Photo Credit: Sergei Belski-USA TODAY Sports

Adam Larsson Placed on LTIR

The morning after an important opening-night 3-2 victory over the Vancouver Canucks the Oilers got some bad news.

Defenceman Adam Larsson is on LTIR, and out for at least a month. Dave Tippett confirmed Larsson’s appearance on the LTIR is connected to this blocked shot. He broke his right fibula and is expected to miss 6-8 weeks. This happened in the first period and Larsson played the rest of the game. His final shift came at 57:46. His pain threshold reminds me of Jason Smith’s. Both are stay-at-home defenders, who play hard and play through pain.

I understand blocking shots has become an expected part of today’s NHL, but I’m still not the biggest fan of encouraging them. You have goalies with proper protection built to absorb pucks without injury, but I know it is pipedream to think we will see a reduction in blocked shots any time soon.

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It is part of the game, and with the power of today’s shooters, it is inevitable that players, who regularly block shots, are going to take one in a vulnerable spot some time and break a bone.

Losing Larsson is a major blow to the Oilers. He is the top pair right D-man. He logged 22:19 of ice time last night while the other right defenders, Ethan Bear (15:33) and Matt Benning (11:47), played significantly less.

Kris Russell has played the right side in the past, but last night he played almost exclusively on the left side, except for 1:18 when he was paired with Darnell Nurse.

Dave Tippett likes the L-R combination, but will he stick with that or move Russell to the right side. He hinted about that today in his press conference.

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Monday Mailbag - Should the Oilers trade Adam Larsson?

Evan Bouchard was recalled today, while Ethan Bear was sent down.

This tweet from Puck Pedia accurately explains the reasoning behind that.

You should expect Bear to be recalled before Saturday’s game against the Los Angeles Kings.

Larsson’s injury is one of the worst for this team due to the lack of experienced right defenders behind him. I suspect you will see Matt Benning’s minutes climb. It would make sense to have him replace Larsson on the PK instead of Bear, Bouchard or Joel Persson. Benning has done it before.

Last night was only one game, and Tippett really wanted to win — He said as much post game. He played his top players a lot, and said that was due to them having two days off before Saturday. I wouldn’t read too much into TOI for some players. I don’t expect Benning to only play 12 minutes/game every night. He will likely be closer to 15 minutes or more. I could see him playing even more than that in the foreseeable future with Larsson out.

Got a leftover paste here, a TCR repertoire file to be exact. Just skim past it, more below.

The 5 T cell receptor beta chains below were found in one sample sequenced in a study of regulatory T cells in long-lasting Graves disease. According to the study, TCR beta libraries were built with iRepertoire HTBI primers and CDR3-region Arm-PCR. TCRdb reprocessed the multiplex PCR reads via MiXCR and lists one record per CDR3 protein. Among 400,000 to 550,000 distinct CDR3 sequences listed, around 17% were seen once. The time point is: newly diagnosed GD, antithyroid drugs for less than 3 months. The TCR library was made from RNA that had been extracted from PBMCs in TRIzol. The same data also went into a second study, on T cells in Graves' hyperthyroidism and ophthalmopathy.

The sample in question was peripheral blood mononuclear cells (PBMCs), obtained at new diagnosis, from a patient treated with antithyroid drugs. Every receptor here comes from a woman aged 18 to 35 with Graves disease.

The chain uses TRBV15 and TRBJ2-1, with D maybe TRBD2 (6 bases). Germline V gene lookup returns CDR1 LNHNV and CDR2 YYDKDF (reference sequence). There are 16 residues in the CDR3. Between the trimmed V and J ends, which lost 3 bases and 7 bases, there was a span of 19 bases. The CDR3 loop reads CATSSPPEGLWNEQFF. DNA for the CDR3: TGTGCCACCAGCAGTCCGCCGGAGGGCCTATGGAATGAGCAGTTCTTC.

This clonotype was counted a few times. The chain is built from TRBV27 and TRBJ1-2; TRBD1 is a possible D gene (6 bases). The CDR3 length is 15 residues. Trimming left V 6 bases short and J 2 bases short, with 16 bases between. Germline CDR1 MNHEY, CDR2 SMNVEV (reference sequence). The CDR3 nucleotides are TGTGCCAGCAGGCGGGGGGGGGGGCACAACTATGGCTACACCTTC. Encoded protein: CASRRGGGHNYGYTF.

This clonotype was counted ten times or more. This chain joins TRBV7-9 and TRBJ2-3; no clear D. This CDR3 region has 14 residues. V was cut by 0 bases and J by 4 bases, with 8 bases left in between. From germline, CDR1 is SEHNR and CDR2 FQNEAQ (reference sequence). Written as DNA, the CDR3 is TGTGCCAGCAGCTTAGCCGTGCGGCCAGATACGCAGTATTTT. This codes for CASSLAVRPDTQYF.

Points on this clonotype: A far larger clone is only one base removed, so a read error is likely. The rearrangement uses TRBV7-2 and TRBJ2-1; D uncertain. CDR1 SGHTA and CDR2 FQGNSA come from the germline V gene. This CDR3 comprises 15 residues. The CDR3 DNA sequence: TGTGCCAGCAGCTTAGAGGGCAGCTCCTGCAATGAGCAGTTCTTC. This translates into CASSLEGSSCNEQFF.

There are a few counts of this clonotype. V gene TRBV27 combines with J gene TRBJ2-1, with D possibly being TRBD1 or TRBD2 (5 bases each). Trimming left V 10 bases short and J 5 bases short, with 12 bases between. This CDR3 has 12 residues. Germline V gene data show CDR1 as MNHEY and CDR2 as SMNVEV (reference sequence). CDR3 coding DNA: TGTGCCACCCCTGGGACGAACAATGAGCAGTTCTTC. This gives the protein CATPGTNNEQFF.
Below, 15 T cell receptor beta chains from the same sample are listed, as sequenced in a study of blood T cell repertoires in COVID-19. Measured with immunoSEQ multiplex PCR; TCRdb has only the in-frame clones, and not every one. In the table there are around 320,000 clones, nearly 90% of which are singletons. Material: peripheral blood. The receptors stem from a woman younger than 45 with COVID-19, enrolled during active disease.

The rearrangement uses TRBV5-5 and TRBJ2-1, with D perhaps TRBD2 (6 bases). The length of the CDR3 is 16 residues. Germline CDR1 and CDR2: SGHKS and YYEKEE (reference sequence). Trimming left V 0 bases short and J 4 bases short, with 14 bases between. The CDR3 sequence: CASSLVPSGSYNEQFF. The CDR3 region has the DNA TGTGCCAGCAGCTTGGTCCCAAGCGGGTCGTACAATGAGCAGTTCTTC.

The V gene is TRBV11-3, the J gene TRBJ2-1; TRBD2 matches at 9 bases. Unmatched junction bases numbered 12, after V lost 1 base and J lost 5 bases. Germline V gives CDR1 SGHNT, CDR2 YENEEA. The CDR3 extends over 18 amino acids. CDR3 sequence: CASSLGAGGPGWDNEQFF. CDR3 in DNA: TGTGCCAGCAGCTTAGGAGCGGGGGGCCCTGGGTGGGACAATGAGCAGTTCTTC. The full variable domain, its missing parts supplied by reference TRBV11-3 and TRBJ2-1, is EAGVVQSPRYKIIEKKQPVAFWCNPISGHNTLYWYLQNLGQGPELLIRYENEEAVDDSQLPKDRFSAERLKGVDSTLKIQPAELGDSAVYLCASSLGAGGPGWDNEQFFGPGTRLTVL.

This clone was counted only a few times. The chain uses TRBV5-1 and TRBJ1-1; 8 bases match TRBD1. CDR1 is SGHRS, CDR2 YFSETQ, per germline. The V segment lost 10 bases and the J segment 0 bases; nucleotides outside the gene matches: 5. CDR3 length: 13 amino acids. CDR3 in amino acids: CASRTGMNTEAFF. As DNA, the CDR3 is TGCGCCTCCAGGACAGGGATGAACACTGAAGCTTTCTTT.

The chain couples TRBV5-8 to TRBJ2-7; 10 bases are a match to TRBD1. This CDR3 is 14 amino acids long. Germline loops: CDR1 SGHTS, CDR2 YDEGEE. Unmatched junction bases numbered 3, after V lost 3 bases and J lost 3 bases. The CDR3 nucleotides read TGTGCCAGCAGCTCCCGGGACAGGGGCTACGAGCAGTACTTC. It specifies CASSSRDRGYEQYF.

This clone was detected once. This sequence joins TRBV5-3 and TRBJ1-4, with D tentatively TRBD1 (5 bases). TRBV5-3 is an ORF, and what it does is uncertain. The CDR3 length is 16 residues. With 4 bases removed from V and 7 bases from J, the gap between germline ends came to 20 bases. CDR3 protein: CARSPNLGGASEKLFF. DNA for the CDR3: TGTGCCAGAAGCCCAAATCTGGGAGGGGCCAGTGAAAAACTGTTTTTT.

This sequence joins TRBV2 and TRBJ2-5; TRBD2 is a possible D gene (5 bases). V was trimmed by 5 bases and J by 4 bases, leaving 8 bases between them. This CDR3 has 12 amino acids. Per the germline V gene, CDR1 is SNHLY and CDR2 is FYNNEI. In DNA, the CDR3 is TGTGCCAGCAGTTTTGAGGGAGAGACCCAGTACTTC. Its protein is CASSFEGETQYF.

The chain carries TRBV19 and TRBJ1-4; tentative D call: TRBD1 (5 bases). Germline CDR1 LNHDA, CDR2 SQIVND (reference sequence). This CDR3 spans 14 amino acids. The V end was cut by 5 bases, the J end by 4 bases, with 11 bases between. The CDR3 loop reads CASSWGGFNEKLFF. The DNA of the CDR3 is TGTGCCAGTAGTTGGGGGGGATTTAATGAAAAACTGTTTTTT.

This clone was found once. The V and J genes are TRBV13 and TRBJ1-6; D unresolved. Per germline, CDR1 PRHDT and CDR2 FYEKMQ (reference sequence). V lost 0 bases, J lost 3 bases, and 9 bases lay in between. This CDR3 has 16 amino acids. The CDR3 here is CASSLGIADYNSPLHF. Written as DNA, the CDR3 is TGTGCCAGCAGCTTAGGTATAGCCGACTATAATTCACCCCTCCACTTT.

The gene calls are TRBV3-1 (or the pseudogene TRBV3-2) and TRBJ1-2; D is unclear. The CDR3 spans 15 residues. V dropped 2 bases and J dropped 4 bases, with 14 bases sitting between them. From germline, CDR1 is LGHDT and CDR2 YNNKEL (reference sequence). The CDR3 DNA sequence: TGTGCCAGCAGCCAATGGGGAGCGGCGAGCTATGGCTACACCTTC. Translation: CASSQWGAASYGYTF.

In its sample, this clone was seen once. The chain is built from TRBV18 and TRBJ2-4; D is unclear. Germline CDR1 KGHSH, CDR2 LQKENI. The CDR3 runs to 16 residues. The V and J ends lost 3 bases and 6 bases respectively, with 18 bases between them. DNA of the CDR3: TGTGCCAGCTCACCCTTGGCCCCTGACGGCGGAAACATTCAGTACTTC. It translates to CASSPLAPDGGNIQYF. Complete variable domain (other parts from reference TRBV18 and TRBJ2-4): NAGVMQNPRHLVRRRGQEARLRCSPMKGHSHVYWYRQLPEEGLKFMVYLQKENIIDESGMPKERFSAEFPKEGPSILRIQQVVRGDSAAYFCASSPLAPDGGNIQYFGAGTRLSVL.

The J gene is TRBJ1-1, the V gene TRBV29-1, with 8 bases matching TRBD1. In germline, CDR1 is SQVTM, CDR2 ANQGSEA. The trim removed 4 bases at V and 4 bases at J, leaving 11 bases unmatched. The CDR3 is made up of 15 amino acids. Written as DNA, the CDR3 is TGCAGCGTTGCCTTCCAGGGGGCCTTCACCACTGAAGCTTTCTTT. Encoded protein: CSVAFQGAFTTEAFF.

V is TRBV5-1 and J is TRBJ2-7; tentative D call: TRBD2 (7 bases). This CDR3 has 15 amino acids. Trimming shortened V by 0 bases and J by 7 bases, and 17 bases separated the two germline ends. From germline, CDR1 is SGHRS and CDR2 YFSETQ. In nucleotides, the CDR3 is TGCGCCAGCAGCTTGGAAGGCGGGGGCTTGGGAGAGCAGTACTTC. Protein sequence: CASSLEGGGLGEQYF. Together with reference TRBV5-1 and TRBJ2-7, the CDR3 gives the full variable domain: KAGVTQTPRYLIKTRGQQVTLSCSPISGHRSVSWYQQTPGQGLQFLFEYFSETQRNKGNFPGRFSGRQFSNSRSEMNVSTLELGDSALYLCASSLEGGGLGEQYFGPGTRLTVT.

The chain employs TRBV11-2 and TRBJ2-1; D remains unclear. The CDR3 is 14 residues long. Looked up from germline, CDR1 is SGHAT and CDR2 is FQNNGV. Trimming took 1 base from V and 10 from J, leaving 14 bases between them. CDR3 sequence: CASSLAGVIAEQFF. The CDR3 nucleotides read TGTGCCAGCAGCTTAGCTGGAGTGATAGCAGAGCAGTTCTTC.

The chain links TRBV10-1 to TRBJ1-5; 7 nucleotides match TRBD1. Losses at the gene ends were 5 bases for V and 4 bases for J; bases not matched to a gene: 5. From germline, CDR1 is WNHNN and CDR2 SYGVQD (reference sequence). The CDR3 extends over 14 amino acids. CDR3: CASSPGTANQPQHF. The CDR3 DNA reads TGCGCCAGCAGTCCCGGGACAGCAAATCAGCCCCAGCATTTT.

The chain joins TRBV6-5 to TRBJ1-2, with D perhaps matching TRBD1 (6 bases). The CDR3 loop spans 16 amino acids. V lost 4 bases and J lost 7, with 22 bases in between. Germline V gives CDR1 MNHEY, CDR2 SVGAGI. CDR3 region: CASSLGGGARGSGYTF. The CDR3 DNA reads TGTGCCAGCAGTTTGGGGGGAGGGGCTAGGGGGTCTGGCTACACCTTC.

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The Larsson injury will force the Oilers to play young defenders more than they wanted to early this season. It isn’t ideal, but it an opportunity for Bear to play more.

Edmonton Oilers loan defenceman Evan Bouchard to Allsvenskan

It is unlikely that Bouchard plays. Joel Persson is getting close to being activated and if he is activated and then Bouchard will be back in Bakersfield.

Bear will be in the lineup on Saturday. He played very well last night.


Sep 23, 2018; Winnipeg, Manitoba, CAN; Winnipeg Jets right wing Blake Wheeler (26) skates past Edmonton Oilers defenseman Ethan Bear (74) in the second period at Bell MTS Place. Mandatory Credit: James Carey Lauder-USA TODAY Sports

If Persson is healthy I wonder what Tippett does?

He could slide Bear up and play with Nurse and slot Persson in beside Oscar Klefbom, while Russell and Benning remain together. Or he could slide Benning up with Nurse, and play Bear with Russell.

Persson played exclusively with Klefbom prior to his injury so putting him with Klefbom makes the most sense to me.

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If Persson isn’t ready, then Russell will play with Nurse and Manning likely draws in with Benning. Or will Tippett play Persson with Benning and ask one of them to play their off-side?

Those are the options, and none are ideal.

It is amazing how one injury can put a damper on a solid opening night victory for the Oilers, but that’s how quickly things can change in the NHL.

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